We have the bloodiest rows. Fortunately not ever actually bloody but too near for comfort.
I think he starts it; he thinks it’s me. But truly it is a mutual process, because if I am critical of Charles (in a particular – but just what? – way) he goes demented. Though it usually starts with a miserable slow burn.
And the truth is – a row is always two. Therapists have a mad notion that they can relate to their clients in a kind of objective, instrumental way. But the fact is that if someone a) raises your anxiety then b) presses the right buttons (they’ll find them!) then you will, choose what, join in the nasty. It may not be a row; maybe an unpleasant argument, vicious exchange or simply a tight encounter which leaves a bad taste in your mouth.
But rows can be special. You may, like we do, explode about the place, yelling and screaming and being generally shameful and embarrassing. Or one of you may go all calm, helpful and reasonable: without any recognition that this is lethally provocative. One of you may go all helpless and pathetic, blaming and victimy. Or try to be really ‘helpful’ and understanding. Result? Mayhem.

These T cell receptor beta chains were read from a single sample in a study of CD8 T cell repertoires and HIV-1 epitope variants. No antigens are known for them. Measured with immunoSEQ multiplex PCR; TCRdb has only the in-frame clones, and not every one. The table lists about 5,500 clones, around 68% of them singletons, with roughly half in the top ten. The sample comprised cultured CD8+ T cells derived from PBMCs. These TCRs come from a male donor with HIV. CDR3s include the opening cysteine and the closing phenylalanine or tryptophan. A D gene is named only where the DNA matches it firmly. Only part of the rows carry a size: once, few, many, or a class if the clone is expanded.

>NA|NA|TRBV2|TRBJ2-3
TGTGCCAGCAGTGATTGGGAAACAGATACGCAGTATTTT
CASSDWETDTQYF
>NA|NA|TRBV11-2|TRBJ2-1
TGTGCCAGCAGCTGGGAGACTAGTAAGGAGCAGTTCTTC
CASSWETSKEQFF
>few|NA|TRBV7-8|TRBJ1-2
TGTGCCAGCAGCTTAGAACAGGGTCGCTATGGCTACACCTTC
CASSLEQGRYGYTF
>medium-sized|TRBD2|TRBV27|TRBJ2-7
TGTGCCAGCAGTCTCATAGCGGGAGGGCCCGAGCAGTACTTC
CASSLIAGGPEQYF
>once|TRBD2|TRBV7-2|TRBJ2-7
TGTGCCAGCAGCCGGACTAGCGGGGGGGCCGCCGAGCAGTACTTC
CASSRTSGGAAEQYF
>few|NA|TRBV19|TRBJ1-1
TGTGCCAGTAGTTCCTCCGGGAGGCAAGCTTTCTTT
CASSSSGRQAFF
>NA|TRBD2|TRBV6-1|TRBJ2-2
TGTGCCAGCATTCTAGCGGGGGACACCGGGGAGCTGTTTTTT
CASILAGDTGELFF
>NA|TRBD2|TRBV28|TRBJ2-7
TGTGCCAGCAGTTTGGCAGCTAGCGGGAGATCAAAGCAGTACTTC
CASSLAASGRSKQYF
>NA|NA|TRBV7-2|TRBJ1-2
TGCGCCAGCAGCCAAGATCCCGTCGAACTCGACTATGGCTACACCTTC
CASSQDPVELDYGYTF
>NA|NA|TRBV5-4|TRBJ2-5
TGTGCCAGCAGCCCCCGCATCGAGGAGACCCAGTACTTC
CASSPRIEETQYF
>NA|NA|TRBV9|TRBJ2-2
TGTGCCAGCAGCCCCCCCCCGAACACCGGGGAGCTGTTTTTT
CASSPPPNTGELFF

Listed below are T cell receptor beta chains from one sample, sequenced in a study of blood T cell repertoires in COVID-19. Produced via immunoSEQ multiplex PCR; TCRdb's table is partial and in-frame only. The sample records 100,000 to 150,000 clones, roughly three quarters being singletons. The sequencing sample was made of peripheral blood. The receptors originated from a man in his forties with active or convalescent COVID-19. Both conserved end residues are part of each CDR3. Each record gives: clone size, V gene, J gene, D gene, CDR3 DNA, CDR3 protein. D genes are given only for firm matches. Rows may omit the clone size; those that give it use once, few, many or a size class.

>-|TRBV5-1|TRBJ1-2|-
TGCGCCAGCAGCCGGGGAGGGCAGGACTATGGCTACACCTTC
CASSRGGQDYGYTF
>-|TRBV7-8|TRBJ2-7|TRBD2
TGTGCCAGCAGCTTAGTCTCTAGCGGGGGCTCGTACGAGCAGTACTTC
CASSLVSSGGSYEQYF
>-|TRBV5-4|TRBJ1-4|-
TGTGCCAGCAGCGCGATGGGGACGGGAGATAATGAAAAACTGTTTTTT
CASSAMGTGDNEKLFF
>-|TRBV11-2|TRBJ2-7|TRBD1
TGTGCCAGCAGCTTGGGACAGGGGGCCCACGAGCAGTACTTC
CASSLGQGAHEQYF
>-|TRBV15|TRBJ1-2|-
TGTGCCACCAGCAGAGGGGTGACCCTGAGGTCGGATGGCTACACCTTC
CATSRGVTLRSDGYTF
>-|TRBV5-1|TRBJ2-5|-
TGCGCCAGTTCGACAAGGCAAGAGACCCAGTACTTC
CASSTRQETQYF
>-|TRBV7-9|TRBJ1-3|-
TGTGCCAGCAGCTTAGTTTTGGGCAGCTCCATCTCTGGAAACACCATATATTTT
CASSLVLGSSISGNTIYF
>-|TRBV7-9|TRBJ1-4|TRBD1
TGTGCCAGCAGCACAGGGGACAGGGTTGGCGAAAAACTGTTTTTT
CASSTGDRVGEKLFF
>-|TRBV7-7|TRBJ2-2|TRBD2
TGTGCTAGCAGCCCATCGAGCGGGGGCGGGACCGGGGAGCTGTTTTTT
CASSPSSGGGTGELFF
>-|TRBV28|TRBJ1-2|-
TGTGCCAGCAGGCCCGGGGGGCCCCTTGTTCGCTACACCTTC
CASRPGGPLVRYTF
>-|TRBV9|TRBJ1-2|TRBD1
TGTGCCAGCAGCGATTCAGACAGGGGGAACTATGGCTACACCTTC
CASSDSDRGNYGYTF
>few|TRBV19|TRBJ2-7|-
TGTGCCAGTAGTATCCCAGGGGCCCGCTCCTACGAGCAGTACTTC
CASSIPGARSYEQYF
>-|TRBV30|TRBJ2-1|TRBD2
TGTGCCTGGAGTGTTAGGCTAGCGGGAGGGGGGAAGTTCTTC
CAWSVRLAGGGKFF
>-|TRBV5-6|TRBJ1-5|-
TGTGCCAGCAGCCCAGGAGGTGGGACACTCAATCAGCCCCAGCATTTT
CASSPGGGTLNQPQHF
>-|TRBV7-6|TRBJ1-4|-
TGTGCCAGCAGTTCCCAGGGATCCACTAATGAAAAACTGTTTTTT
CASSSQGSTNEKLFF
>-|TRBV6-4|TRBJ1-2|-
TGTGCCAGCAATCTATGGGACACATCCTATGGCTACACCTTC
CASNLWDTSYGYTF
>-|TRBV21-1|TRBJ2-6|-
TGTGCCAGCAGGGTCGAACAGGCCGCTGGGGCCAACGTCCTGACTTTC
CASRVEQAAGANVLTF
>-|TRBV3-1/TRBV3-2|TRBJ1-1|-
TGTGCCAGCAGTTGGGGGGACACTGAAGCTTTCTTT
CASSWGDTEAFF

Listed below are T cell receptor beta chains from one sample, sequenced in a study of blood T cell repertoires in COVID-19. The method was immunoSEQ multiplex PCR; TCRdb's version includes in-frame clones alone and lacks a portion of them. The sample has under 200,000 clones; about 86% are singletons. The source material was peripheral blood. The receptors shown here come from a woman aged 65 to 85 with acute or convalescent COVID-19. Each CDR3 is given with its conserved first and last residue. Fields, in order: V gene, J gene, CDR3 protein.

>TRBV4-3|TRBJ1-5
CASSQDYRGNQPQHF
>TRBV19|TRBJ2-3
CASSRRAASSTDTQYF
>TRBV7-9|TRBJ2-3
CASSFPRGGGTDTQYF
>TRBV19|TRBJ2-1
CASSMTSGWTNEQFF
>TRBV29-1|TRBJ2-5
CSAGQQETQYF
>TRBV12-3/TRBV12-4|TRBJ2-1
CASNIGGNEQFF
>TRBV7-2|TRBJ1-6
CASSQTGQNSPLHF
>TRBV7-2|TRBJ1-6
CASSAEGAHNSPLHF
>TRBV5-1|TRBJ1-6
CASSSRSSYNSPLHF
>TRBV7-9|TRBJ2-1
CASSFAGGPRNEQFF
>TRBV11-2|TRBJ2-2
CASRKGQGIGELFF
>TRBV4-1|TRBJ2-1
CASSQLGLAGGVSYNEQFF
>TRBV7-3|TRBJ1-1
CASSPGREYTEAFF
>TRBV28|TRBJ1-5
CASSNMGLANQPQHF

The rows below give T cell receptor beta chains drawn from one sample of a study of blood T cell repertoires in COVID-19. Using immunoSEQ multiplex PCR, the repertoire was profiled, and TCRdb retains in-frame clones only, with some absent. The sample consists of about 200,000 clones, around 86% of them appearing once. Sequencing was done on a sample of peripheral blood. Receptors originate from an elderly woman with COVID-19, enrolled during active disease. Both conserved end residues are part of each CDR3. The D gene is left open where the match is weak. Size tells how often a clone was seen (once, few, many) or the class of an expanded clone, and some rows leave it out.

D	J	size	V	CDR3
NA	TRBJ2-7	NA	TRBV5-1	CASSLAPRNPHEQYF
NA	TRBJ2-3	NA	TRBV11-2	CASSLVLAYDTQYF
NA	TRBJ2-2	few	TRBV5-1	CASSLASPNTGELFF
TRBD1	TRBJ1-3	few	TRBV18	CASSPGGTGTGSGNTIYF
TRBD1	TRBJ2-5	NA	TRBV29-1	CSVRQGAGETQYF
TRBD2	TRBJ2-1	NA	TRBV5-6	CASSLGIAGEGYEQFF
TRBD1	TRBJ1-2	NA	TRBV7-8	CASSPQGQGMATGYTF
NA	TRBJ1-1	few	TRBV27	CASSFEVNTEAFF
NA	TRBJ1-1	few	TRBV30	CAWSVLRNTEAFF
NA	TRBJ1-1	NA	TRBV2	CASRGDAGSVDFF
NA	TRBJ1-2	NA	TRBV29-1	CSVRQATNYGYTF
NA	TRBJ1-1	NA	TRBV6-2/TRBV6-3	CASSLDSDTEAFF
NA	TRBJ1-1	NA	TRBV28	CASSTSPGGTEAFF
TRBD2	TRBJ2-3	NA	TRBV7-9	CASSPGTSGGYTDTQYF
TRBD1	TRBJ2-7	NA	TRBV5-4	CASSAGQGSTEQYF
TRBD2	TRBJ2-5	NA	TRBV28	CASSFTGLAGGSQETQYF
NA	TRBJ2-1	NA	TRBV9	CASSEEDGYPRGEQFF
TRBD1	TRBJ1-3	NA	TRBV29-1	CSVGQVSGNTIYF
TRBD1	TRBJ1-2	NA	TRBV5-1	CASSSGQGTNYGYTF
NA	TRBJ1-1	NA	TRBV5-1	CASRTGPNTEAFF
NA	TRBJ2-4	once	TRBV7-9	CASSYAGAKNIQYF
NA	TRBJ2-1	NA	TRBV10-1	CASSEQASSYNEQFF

Many of these are versions of ordinary, sane behaviours – but with a kind of inauthenticity and hookiness that can be very hard to put a finger on. Nasty. It’s a very nasty business, wherever and whenever it happens. And no-one can escape joining in. I’ve tried. I’ve tried everything I can think of.
You have to somehow BOTH make a superhuman effort to stop. And stay stopped. Or someone has to leave until you have both calmed down – this has its own problems: wandering the lanes in the dark, whimpering and wondering how you’ll ever be able to face going home again but not fancying sleeping in a field.
I don’t know any other answers. And I would deeply distrust most advice, since very few people recognise that you are both in there, inevitably stocking the flames and pretty helpless in it.
“In a novel by Margaret Drabble, one character asks tentatively, ‘Do you think I’ve gone too far?’ and another replies, ‘Can you go too far in the right direction?’” Sara Maitland ‘Gardens of Illusion’